To Trailquest successfully, you need to have
your map in front of you
all times. This allows you to sneak a peak whilst riding along and
saves you stopping at every junction to take a creased map out of your
There are many varieties of map board from the bought professional
model to the home
made lash up, and each one has it's own features most appropriate to
mountain bike orienteer.
available to Purchase:
A brief search of the web reveals that 3 different
boards can be purchased online in the UK, these are the Miry Map Holder, the Polaris
Maptrap and the Silva Map Board
The Miry rotational map holder
needs no introduction, it
is the weapon of choice for Steve Heading, Andy Conn, John Houlihan and
Gary Thompson to name but 4 of the top UK riders. It is the rolls royce
of map boards and is reviewed very well by this Australian article.
Tried, tested and proven pedigree,
This is a classic 'you get what you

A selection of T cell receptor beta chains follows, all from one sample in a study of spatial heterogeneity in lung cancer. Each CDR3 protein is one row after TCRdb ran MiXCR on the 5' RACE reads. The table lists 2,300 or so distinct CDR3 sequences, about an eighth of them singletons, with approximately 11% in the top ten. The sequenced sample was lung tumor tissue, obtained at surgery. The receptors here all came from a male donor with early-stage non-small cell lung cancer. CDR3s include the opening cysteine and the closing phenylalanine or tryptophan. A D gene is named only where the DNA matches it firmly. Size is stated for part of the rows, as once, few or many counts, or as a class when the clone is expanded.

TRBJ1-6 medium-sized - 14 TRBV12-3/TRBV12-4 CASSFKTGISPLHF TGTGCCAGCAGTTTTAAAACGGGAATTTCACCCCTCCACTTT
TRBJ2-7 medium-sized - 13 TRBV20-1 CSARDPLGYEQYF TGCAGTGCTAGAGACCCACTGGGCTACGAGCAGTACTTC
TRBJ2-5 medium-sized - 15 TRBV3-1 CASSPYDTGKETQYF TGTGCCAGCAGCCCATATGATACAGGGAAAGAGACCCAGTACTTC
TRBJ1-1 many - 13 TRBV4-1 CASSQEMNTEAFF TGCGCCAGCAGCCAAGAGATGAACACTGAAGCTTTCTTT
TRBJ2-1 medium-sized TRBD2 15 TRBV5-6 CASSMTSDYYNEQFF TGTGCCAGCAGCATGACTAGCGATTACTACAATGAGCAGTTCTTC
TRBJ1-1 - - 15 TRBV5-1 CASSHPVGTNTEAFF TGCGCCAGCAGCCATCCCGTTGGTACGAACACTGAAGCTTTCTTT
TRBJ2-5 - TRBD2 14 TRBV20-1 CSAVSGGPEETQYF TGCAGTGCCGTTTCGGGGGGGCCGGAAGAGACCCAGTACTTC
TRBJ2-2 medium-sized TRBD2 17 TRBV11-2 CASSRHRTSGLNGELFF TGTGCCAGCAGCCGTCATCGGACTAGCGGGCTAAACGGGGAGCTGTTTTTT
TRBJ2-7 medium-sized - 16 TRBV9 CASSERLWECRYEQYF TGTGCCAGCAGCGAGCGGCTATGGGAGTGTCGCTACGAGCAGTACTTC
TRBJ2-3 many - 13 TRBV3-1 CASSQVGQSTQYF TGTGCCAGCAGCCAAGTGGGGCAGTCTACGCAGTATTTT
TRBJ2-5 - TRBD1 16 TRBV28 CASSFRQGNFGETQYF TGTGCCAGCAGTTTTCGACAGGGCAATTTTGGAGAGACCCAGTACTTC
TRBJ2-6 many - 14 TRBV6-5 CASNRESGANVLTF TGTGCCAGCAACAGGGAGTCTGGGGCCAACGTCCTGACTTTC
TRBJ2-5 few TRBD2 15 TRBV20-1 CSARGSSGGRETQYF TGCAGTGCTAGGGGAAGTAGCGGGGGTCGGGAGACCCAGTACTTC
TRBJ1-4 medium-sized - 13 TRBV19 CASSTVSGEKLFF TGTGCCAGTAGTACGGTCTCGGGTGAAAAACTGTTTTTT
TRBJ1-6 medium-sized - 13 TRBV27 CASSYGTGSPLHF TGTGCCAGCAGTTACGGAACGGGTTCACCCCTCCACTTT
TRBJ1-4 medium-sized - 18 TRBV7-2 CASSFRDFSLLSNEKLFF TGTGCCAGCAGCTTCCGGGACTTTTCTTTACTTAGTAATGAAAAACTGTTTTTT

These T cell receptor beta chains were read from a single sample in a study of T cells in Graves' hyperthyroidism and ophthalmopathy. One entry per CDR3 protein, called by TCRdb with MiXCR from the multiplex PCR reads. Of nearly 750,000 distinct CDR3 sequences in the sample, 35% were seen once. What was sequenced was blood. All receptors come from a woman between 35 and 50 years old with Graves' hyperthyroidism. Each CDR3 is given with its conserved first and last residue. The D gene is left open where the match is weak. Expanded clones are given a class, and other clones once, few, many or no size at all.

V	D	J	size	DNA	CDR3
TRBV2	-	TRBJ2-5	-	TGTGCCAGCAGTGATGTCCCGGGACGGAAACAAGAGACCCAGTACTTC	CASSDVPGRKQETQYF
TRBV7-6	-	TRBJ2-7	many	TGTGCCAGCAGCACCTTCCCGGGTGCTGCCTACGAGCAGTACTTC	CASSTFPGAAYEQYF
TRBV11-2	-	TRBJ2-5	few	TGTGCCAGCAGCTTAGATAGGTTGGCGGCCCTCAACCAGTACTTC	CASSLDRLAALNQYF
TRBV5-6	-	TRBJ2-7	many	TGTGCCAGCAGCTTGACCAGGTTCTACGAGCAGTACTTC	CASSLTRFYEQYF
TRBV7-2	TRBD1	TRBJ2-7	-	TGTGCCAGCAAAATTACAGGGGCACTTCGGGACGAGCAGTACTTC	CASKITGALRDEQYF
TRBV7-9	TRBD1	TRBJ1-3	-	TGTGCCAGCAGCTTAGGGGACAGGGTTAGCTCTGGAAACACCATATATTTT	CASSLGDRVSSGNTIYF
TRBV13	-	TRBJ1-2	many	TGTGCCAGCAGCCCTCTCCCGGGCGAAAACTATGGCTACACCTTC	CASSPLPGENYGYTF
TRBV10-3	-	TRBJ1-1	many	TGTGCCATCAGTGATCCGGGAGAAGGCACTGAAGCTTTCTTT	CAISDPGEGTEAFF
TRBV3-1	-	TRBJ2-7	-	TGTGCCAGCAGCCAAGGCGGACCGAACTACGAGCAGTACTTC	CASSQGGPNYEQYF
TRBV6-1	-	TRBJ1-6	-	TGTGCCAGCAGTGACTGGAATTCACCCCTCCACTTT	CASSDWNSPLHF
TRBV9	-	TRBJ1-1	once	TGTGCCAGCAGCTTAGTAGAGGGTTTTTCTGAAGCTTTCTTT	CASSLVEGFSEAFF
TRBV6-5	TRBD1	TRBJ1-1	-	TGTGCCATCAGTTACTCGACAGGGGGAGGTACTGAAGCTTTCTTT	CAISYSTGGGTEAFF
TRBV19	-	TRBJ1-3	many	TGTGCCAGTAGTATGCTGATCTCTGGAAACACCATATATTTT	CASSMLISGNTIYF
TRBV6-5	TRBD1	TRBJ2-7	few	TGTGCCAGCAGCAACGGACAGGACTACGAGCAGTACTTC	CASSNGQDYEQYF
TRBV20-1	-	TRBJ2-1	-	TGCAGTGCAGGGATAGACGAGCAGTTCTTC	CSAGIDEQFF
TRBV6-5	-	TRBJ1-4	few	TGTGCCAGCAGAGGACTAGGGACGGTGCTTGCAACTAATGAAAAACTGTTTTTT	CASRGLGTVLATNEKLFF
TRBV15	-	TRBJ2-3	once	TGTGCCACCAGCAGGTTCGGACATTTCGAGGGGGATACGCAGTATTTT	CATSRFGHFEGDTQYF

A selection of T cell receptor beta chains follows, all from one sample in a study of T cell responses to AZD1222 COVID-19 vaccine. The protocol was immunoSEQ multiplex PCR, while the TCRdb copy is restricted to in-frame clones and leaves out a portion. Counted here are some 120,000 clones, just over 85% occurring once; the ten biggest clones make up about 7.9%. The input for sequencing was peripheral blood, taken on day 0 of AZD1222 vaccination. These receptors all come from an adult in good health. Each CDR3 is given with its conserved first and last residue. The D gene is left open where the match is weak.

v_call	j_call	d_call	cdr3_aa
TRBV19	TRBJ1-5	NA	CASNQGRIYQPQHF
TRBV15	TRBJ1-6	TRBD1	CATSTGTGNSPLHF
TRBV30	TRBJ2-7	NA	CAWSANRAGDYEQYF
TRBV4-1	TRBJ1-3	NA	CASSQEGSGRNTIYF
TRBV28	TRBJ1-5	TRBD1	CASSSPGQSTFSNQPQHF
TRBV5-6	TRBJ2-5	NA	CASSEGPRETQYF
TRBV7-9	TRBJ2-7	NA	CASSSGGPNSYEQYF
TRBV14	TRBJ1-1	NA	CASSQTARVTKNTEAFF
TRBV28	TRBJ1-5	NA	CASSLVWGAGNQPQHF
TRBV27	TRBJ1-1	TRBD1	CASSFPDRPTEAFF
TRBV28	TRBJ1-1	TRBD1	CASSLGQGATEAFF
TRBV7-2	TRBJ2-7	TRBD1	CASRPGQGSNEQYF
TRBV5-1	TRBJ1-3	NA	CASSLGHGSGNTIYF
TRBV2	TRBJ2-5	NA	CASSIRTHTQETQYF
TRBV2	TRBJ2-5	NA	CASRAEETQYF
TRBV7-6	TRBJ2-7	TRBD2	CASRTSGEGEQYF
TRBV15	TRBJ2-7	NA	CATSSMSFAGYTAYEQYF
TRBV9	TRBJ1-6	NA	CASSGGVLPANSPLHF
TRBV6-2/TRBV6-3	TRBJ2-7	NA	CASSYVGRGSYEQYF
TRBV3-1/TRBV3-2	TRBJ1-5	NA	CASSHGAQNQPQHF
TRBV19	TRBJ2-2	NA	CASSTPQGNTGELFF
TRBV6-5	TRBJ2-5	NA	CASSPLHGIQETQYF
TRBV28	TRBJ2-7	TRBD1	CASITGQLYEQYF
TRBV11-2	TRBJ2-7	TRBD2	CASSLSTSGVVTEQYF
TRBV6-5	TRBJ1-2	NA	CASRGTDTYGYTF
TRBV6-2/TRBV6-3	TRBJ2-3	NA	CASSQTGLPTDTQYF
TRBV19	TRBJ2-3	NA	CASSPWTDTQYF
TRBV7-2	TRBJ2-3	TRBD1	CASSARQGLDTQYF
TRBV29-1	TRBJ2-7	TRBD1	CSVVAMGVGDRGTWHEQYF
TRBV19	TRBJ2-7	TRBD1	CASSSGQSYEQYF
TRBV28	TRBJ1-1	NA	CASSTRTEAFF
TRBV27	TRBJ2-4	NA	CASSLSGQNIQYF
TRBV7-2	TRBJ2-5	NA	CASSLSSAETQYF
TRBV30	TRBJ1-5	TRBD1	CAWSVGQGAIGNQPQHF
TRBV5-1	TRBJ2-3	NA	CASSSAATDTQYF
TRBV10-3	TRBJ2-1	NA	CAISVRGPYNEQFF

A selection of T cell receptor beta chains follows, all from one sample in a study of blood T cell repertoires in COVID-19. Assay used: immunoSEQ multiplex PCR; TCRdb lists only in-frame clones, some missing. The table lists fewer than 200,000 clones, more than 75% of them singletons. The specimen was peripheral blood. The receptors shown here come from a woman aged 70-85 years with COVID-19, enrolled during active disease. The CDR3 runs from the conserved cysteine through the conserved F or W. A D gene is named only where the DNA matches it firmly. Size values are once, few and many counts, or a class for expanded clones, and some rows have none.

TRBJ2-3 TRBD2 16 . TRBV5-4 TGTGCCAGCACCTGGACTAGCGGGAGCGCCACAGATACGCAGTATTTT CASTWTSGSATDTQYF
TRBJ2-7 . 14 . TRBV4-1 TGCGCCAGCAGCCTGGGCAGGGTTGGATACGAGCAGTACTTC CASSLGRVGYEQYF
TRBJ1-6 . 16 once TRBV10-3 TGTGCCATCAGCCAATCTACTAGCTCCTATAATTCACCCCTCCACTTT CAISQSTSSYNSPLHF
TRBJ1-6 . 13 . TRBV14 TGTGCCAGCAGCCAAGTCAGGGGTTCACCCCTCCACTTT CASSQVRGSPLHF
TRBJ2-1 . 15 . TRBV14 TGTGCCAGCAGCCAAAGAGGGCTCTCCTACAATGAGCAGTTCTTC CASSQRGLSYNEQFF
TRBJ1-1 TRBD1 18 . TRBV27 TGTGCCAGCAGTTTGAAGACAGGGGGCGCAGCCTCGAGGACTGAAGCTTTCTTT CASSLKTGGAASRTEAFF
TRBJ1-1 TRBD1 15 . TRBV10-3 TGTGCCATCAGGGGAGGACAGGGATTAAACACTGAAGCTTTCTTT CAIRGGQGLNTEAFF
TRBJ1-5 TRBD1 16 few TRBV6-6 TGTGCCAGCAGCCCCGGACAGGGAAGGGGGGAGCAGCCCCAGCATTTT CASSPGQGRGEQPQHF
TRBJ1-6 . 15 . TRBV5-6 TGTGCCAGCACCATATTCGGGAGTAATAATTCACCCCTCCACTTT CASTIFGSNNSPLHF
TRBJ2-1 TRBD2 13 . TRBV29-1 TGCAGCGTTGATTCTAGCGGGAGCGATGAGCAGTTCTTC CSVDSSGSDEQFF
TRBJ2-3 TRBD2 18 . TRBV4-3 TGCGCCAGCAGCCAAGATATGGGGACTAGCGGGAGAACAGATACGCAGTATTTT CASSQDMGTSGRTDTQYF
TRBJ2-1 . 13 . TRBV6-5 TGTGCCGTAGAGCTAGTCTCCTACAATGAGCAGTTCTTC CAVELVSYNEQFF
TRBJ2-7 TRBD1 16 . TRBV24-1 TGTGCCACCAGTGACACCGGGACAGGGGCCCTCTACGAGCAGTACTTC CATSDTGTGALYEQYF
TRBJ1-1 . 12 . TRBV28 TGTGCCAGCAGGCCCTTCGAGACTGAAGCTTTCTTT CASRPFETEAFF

pay for' item.
Rotating the map will not appeal to all, but it is handy in MTBO where
you need to concentrate fully on going directly between set
one at a time.
Polaris Maptrap is a sprung folded piece
which grips a map up to 8mm thick. It is compact and therefore cannot
show much of a single sheet map at any time without it flapping about
in the wind. It is easy to swap your folded map around, probably with
only one hand or at least whilst riding no hands.
We don't have any experience of the Silva model, but it
appears to work in a similar manner to the Miry. It can be purchased
from the well respected orienteering equipment company Compass Point
Online. There is also a map
board available called the Windchill
which gets a review here
but is only available in Australia.
At EBOR events in Yorkshire, Steve Willis can be seen
selling map boards from the shop Karbitz. They are a rotating plastic
of approx. 7 inches and simply clip onto the handlebars just next to
stem. The map is held in by an elastic cross.
Making your own map
A cursory look around at any Trailquest event will